New German dramatic art - Plays

Die Ballade vom Nadelbaumkiller (i.e. "The Ballad of the Conifer Killer")

Generational clash: Rebekka Kricheldorf sends representatives of 1968's Babyboomers into the ring with "thirty-somethings" (aka the "golf generation") and today's "network children". Jan Mao is the victim of anti-authoritarian upbringing and in search of limits. He stages himself as a modern Don Juan and squanders his father's money.
This father - Franz, a former hippie - has by now become the head of a flourishing advertising agency and wants his son to succeed him. But Jan doesn't want that; he is also incapable of that. He only gets through the day thanks to the services of Leporello Rudolf, the unemployed son of a fishmonger - despite being enormously overqualified for this menial role. Elvira, formerly Franz's comrade and now his best customer, is a sexually liberated businesswoman. She is suppposed to bring Jan onto the right path, but is stressed out by daughter Anna who plans her life purely in terms of success measured by cost-utility considerations. And then there is Tine who sells herself and mobile phone contracts for cash. Communication between the generations is not really possible so the characters encounter one another as strangers armoured in irony. The main influence here is the myth of Don Giovanni but not even the admonishing, serenading ghost of Franz (by now dead) can save his son and a flock of flamingos from a tragic end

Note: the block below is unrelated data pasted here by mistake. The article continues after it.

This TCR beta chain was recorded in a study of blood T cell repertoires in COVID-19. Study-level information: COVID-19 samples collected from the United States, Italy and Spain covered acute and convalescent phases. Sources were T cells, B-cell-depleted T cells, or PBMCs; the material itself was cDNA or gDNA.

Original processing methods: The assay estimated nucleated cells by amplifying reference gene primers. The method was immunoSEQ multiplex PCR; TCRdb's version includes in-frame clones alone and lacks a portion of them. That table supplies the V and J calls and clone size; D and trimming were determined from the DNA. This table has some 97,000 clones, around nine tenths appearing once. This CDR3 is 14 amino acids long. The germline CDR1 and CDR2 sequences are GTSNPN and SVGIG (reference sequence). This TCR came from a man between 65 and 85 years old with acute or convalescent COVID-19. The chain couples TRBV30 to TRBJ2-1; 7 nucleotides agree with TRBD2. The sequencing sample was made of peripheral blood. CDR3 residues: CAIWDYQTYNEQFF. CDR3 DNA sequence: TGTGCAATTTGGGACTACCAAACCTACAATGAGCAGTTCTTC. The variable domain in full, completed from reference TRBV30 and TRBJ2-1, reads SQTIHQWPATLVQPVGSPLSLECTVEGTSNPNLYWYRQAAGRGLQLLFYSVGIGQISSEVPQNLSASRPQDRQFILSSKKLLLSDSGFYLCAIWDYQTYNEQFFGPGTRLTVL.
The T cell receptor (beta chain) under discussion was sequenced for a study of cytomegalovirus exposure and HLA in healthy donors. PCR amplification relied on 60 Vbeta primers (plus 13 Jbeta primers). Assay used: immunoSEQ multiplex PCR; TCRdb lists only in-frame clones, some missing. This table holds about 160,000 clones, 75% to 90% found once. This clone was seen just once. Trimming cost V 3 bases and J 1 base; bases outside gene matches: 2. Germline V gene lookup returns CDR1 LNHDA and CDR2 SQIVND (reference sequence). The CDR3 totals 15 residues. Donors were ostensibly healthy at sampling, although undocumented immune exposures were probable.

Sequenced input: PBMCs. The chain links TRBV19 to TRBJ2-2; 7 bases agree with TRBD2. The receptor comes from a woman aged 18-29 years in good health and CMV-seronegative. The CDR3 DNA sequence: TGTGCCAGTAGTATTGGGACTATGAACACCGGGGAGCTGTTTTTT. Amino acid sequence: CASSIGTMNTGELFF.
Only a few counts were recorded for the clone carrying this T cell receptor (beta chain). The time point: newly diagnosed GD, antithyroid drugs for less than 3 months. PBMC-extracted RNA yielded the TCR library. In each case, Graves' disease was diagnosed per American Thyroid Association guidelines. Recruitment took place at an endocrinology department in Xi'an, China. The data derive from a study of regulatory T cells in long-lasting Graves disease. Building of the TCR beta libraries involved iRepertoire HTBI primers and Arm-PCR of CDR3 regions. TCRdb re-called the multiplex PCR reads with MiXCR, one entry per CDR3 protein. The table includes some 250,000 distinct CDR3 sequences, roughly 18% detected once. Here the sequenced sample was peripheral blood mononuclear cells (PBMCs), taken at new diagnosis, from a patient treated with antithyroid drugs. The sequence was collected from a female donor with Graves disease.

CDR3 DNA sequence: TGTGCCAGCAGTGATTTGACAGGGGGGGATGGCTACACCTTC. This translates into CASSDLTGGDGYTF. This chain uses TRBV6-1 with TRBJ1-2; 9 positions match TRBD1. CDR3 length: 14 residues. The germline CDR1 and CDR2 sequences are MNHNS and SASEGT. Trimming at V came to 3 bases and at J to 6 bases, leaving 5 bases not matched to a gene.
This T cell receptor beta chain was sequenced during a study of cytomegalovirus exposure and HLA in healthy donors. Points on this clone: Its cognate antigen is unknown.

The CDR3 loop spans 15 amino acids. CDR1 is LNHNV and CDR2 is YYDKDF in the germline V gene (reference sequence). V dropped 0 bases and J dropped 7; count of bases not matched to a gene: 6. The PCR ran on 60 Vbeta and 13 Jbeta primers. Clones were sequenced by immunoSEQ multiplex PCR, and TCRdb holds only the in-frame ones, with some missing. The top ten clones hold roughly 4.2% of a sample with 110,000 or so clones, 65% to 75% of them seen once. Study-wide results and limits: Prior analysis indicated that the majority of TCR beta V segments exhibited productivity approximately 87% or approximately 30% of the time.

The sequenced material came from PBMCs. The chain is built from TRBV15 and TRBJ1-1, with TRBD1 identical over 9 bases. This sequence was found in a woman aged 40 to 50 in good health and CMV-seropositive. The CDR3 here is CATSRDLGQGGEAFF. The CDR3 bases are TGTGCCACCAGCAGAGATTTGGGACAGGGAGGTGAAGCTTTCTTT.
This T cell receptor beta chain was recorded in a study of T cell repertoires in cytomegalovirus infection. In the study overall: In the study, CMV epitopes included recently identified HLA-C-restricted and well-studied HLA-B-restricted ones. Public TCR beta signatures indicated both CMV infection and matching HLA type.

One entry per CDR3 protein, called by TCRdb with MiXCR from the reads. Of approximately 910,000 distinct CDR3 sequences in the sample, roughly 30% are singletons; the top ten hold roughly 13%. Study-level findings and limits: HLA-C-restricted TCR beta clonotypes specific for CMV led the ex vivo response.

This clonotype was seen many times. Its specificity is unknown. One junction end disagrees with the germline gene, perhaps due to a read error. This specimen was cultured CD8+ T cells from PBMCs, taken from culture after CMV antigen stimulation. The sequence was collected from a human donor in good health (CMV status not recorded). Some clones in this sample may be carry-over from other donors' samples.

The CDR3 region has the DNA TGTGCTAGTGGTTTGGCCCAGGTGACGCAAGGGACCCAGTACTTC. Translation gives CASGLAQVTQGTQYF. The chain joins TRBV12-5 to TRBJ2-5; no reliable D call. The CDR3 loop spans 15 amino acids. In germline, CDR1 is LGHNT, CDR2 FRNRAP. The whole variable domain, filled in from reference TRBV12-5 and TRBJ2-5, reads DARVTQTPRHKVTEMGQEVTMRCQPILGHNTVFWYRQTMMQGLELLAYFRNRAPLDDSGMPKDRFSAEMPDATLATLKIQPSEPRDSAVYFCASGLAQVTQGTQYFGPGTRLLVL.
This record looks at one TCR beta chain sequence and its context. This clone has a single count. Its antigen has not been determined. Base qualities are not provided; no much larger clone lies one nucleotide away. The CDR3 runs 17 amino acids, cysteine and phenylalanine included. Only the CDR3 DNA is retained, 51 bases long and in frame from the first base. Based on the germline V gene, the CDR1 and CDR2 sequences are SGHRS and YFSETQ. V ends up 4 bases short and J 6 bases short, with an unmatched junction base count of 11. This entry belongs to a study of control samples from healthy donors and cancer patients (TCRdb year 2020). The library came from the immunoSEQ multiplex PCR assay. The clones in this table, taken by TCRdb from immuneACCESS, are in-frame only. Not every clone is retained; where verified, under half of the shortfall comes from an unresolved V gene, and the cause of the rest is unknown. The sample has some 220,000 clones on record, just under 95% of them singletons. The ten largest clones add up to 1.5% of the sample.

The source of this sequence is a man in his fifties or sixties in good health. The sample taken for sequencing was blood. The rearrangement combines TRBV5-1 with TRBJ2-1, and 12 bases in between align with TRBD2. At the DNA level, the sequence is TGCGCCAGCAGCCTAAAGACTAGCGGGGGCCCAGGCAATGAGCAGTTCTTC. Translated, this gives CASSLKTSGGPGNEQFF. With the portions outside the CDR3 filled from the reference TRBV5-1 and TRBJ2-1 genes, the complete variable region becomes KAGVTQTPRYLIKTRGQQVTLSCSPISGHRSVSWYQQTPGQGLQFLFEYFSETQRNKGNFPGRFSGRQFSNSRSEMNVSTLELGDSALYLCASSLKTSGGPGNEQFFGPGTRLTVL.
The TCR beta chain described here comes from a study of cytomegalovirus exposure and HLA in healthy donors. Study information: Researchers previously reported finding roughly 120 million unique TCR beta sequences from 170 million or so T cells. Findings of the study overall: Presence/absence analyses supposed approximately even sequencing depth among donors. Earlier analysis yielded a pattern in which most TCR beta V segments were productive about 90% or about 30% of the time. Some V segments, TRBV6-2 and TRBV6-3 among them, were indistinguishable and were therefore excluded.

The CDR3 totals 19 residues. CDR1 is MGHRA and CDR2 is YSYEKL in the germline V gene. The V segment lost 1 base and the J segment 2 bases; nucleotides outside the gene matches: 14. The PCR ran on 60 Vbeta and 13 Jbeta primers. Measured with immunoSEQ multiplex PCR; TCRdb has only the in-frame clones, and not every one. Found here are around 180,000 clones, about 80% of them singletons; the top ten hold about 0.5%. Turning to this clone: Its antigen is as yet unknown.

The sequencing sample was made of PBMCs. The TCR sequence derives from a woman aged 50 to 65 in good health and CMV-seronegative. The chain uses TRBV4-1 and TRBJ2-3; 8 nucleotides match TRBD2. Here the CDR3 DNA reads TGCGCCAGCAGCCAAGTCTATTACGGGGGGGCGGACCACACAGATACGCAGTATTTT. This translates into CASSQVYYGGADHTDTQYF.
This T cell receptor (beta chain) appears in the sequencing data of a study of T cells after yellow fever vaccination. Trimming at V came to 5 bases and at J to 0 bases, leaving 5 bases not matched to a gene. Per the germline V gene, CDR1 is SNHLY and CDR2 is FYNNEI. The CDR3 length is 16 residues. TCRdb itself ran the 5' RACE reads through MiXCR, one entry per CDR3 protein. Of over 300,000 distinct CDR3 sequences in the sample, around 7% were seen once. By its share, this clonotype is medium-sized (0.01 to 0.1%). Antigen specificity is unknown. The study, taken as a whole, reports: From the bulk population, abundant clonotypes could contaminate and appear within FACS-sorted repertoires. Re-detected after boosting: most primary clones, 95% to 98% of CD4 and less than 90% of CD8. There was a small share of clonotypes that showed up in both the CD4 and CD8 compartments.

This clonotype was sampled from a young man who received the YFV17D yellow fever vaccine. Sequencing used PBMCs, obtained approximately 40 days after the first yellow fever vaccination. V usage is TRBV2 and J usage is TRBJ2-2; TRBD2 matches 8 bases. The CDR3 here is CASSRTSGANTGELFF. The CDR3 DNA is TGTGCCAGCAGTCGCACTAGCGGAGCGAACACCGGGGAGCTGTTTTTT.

(Gustav Kiepenheuer Bühnenvertrieb)

Responses to the Play:

With "The Ballad of a Conifer Killer" Rebekka Kricheldorf builds on "Princess Nicoletta" but surpasses her first success by setting this story in contemporary German reality rather than in fairyland. Papa Franz, once a leftist and now nouveau riche, chases after his prodigal son and doesn't understand that Jan Mao only wants to be a playtime prince and a beloved consumer with his father's wallet at his disposal. Kricheldorf overdraws her characters but also makes clear why the nineties seemed so knackered. The son is a sympathetic snob but no more. And that isn't even enough for a decent struggle with his father".
(Jürgen Berger in: Theater Heute, 7/2004)

"Rebekka Kricheldorf knowingly describes the sickness of today's youth: the absence of some clear-cut enemy in an age of virtuosi of the mobile phone and egocentric enterprises, the lack of a vision that others haven't already shown to be hollow. A cheerful skirmish between the generations with a showdown where the cards are once again reshuffled".
(Silvia Stammen, member of the selection committee for the 2005 Mülheim Theatre Days)

Technical Data:

Premiere: 18.05.2004 Staatstheater, Stuttgart
Director: Erich Sidler
Number of Performers: 3 females, 3 males
Rights: Gustav Kiepenheuer Bühnenvertriebs-GmbH
Schweinfurthstr. 60
14195 Berlin
Tel: +49 30 8231066
Fax: +49 30 8233911 e
Translations Theatre Library